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Secure Zimbra Server with Lets Encrypt Certificate

by | Oct 4, 2021

In this article, we will see how to Secure the Zimbra Server with Lets Encrypt Certificate

As part of our Server Management Services, we assist our customers with several Zimbra queries.

Moving ahead, let us see how our techs perform this.


Secure Zimbra Server with Lets Encrypt Certificate

A free, automated, and open certificate authority, the Let’s Encrypt Certificate is used to secure Zimbra Server.

Our Support Techs recommend the following steps to perform the same.

  • Install certbot tool

Suppose we already have Certbot on the server. In that case, we can skip this step.

Otherwise, we run the following commands respectively.


sudo apt-get update
sudo apt-get install certbot

CentOS 8

sudo yum -y install epel-release
sudo yum -y install certbot

CentOS 7

sudo yum -y install epel-release
sudo yum -y install certbot
  • Stop Zimbra Proxy Service

After that, we go ahead and stop the proxy service.

$ sudo su – zimbra -c “zmproxyctl stop”
Stopping proxy…done.

$ sudo su – zimbra -c “zmmailboxdctl stop”
Stopping mailboxd…done.
  • Obtain Let’s Encrypt SSL Certificate

Now, we have to obtain the certificate.

[[email protected]~]# sudo certbot certonly
Saving debug log to /var/log/letsencrypt/letsencrypt.log

How would you like to authenticate with the ACME CA?

1: Spin up a temporary webserver (standalone)
2: Place files in webroot directory (webroot)

Here, we answer 1 and enter the server hostname.

- Congratulations! Your certificate and chain have been saved at:
Your key file has been saved at:
Your certificate will expire on 2021-0x-0x. To obtain a new or
tweaked version of this certificate in the future, simply run
certbot again. To non-interactively renew *all* of your
certificates, run "certbot renew"
- If you like Certbot, please consider supporting our work by:

Donating to ISRG / Let's Encrypt:
Donating to EFF:

We can find all the four files, cert.pem, chain.pem, fullchain.pem and privkey.pem under /etc/letsencrypt/live/

Next, we edit the chain.pem file and append root CA to it.

Since Let’s Encrypt generate chain.pem file without the root CA, we must use the IdenTrust root Certificate, merge it and append it in the chain.pem.

To get the IdenTrust root Certificate, we go to:

We copy the complete text from the above location and paste it under the chain.pem.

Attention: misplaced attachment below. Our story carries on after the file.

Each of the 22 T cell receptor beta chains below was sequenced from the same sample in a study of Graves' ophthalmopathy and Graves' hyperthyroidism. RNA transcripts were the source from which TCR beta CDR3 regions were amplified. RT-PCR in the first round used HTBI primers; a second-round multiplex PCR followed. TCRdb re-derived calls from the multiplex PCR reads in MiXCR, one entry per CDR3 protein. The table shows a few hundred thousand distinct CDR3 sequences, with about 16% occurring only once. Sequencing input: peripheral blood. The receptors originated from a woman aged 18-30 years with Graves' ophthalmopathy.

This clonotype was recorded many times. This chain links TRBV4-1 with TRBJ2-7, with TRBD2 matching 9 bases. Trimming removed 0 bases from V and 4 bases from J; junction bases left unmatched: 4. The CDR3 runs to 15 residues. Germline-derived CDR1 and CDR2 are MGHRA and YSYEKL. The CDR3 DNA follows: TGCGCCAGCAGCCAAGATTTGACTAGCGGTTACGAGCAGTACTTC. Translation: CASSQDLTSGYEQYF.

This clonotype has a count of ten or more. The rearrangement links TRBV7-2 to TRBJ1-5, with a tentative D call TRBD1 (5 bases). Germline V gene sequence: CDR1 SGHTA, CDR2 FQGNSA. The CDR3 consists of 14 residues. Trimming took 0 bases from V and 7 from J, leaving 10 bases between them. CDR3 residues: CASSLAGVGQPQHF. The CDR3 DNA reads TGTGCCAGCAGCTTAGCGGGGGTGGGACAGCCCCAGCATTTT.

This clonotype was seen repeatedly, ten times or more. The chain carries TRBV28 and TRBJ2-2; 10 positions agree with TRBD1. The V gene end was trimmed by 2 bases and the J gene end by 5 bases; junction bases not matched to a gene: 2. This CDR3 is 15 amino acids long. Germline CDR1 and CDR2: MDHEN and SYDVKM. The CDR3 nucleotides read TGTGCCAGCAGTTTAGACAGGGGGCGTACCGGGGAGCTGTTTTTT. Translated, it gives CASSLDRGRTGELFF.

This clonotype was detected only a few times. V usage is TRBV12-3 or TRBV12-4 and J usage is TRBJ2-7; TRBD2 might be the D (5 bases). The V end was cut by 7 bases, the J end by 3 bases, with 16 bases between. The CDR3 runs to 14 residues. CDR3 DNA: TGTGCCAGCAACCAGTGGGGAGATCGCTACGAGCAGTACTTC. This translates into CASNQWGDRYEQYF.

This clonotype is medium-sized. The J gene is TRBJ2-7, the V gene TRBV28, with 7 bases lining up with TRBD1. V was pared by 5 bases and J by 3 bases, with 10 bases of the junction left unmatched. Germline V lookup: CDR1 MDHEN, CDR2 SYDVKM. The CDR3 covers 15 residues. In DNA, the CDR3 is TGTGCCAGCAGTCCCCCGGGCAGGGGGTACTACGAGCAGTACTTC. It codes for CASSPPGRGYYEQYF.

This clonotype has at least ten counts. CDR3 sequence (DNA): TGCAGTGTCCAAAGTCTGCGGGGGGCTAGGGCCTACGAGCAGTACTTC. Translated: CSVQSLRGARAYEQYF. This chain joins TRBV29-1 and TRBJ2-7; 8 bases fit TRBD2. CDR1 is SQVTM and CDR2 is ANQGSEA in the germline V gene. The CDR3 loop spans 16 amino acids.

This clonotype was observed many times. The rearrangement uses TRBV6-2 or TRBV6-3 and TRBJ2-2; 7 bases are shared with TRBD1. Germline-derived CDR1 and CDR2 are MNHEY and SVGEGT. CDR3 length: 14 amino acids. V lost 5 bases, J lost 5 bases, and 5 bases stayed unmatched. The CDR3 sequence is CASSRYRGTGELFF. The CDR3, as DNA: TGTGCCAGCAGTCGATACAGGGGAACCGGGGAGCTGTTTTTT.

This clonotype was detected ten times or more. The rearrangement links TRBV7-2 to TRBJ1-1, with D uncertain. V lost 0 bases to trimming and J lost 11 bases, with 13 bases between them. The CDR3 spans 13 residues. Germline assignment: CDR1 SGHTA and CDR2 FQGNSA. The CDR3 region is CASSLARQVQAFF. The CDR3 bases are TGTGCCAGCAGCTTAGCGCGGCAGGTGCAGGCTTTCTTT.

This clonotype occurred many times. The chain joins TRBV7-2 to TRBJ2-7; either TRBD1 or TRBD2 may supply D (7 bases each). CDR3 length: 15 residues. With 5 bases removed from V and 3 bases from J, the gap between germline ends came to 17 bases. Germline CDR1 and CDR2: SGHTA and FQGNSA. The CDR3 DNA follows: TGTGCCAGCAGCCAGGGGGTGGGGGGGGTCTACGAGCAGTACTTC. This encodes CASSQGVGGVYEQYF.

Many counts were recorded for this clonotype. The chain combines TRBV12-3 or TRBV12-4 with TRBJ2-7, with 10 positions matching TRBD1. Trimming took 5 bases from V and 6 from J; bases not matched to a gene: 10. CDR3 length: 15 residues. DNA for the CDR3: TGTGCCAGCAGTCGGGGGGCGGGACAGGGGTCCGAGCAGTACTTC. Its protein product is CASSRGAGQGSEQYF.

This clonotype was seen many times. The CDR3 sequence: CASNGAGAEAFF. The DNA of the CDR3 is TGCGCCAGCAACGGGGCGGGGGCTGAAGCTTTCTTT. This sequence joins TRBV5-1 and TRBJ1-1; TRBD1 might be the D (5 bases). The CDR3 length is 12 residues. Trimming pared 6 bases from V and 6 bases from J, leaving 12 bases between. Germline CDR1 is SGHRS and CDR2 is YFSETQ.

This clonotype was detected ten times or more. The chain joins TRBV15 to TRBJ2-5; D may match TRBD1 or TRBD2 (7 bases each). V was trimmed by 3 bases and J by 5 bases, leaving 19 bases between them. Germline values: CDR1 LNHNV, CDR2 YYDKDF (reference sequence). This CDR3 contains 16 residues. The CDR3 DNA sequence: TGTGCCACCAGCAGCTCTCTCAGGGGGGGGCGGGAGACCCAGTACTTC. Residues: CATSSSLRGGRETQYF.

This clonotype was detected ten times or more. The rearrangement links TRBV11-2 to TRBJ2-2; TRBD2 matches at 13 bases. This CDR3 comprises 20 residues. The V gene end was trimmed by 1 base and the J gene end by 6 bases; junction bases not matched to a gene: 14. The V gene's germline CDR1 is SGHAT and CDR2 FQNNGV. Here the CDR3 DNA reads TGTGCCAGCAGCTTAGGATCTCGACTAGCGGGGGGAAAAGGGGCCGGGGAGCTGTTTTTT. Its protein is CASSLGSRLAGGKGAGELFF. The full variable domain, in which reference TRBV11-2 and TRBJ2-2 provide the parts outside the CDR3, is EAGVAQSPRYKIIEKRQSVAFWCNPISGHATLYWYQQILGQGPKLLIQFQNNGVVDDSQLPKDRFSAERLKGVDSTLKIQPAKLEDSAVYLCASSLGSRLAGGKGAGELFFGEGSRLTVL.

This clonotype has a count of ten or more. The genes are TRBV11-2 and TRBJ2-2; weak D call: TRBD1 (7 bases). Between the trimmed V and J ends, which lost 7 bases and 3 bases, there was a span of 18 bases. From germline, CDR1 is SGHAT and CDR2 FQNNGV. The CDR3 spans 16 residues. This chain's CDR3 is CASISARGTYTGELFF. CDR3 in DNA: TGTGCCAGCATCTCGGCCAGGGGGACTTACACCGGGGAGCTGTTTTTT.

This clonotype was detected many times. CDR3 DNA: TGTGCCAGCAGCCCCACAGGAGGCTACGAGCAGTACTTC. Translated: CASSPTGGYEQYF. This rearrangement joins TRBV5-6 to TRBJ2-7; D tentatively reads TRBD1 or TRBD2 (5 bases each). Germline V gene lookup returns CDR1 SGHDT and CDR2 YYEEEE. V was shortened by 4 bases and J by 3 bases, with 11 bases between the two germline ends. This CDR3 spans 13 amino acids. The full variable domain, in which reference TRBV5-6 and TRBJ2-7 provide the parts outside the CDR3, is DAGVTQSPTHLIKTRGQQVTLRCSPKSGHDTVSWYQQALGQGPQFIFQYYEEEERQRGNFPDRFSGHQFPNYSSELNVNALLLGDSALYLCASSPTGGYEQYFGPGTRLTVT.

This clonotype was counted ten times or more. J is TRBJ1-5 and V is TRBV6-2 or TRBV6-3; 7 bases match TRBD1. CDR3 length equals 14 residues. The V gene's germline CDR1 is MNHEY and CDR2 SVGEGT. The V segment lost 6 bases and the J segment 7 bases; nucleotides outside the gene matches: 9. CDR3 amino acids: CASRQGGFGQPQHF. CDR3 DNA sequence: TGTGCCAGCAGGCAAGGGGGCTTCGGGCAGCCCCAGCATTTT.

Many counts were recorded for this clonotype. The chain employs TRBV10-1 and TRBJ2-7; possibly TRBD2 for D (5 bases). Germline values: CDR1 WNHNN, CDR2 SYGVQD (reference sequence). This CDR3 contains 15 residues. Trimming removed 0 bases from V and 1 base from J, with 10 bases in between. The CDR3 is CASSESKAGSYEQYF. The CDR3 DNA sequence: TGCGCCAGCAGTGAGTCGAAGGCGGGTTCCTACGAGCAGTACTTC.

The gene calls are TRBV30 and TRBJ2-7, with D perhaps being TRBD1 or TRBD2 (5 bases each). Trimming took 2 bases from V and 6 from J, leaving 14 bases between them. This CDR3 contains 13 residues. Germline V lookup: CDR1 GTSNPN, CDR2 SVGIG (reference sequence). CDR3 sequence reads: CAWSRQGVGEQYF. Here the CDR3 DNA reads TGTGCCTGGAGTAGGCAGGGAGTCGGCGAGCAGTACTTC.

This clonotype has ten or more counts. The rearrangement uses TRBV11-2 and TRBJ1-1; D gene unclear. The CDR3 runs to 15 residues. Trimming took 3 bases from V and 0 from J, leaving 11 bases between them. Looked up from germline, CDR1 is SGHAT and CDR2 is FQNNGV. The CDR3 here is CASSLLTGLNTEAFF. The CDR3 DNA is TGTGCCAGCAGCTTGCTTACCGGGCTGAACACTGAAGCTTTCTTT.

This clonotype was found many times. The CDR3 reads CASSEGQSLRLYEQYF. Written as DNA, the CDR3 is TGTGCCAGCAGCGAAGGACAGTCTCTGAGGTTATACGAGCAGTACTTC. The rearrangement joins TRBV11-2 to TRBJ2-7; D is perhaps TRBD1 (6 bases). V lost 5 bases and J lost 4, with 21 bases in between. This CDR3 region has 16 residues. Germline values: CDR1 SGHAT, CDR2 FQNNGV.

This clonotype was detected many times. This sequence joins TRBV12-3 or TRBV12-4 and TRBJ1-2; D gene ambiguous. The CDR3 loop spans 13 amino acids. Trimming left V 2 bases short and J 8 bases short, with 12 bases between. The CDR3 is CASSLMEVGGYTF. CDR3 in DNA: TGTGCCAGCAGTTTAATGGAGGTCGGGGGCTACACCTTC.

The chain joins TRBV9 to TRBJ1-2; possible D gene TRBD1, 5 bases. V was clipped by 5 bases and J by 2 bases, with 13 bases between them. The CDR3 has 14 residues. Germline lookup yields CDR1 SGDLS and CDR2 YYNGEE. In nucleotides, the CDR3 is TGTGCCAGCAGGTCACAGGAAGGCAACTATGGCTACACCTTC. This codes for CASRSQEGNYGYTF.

• Verify the certificate

Now we create the directory, /opt/zimbra/ssl/letsencrypt, and copy all the certificate files:

[[email protected] ~]:~# mkdir /opt/zimbra/ssl/letsencrypt
[[email protected] ~]# cp /etc/letsencrypt/live/* /opt/zimbra/ssl/letsencrypt/

Then, we change the ownership of files:

[[email protected] ~]:~# # chown zimbra:zimbra /opt/zimbra/ssl/letsencrypt/*
[[email protected] ~]# ls -la /opt/zimbra/ssl/letsencrypt/

Once done, we switch to Zimbra user and change the working directory:

[[email protected] ~]:~# su zimbra
[[email protected] ~]$ cd /opt/zimbra/ssl/letsencrypt/

Finally, we verify the certificate:

[[email protected] letsencrypt ~]$/opt/zimbra/bin/zmcertmgr verifycrt comm privkey.pem cert.pem chain.pem

** Verifying 'cert.pem' against 'privkey.pem'
Certificate 'cert.pem' and private key 'privkey.pem' match.
** Verifying 'cert.pem' against 'chain.pem'
Valid certificate chain: cert.pem: OK

An OK message is the end of a successful verification.

  • Deploy Certificate

To finish the SSL installation, we execute the following commands:

[[email protected] letsencrypt~]$ cp /opt/zimbra/ssl/letsencrypt/privkey.pem /opt/zimbra/ssl/zimbra/commercial/commercial.key

[[email protected] letsencrypt]$ /opt/zimbra/bin/zmcertmgr deploycrt comm cert.pem chain.pem

Eventually, we restart the Zimbra services to reload the newly installed certificate:

[[email protected] letsencrypt]$ zmcontrol restart

Now, we can see the new SSL certificate in the browser.

  • Test Automatic Renewal

By default, the Certbot packages automatically renew the SSL certificates before expiry.

Unless we change the configuration, we don’t have to execute any command to renew.

However, the below command will simulate the automatic renewal and confirm the working of cron or systemd properly:

[[email protected]~]#sudo certbot renew --dry-run
Saving debug log to /var/log/letsencrypt/letsencrypt.log

- - - - - - - - - - - - - - - - - - - - - - - - - - - - - - - - - - - - - - - -
Processing /etc/letsencrypt/renewal/
- - - - - - - - - - - - - - - - - - - - - - - - - - - - - - - - - - - - - - - -
Cert not due for renewal, but simulating renewal for dry run
Plugins selected: Authenticator standalone, Installer None
Account registered.
Simulating renewal of an existing certificate for
Performing the following challenges:
http-01 challenge for
Waiting for verification...
Cleaning up challenges

- - - - - - - - - - - - - - - - - - - - - - - - - - - - - - - - - - - - - - - -
new certificate deployed without reload, fullchain is
- - - - - - - - - - - - - - - - - - - - - - - - - - - - - - - - - - - - - - - -

- - - - - - - - - - - - - - - - - - - - - - - - - - - - - - - - - - - - - - - -
Congratulations, all simulated renewals succeeded:

[Need help with any of the above steps? We are here for you]



In short, we saw how our Support Techs secure Zimbra using Let’s Encrypt Certificate.


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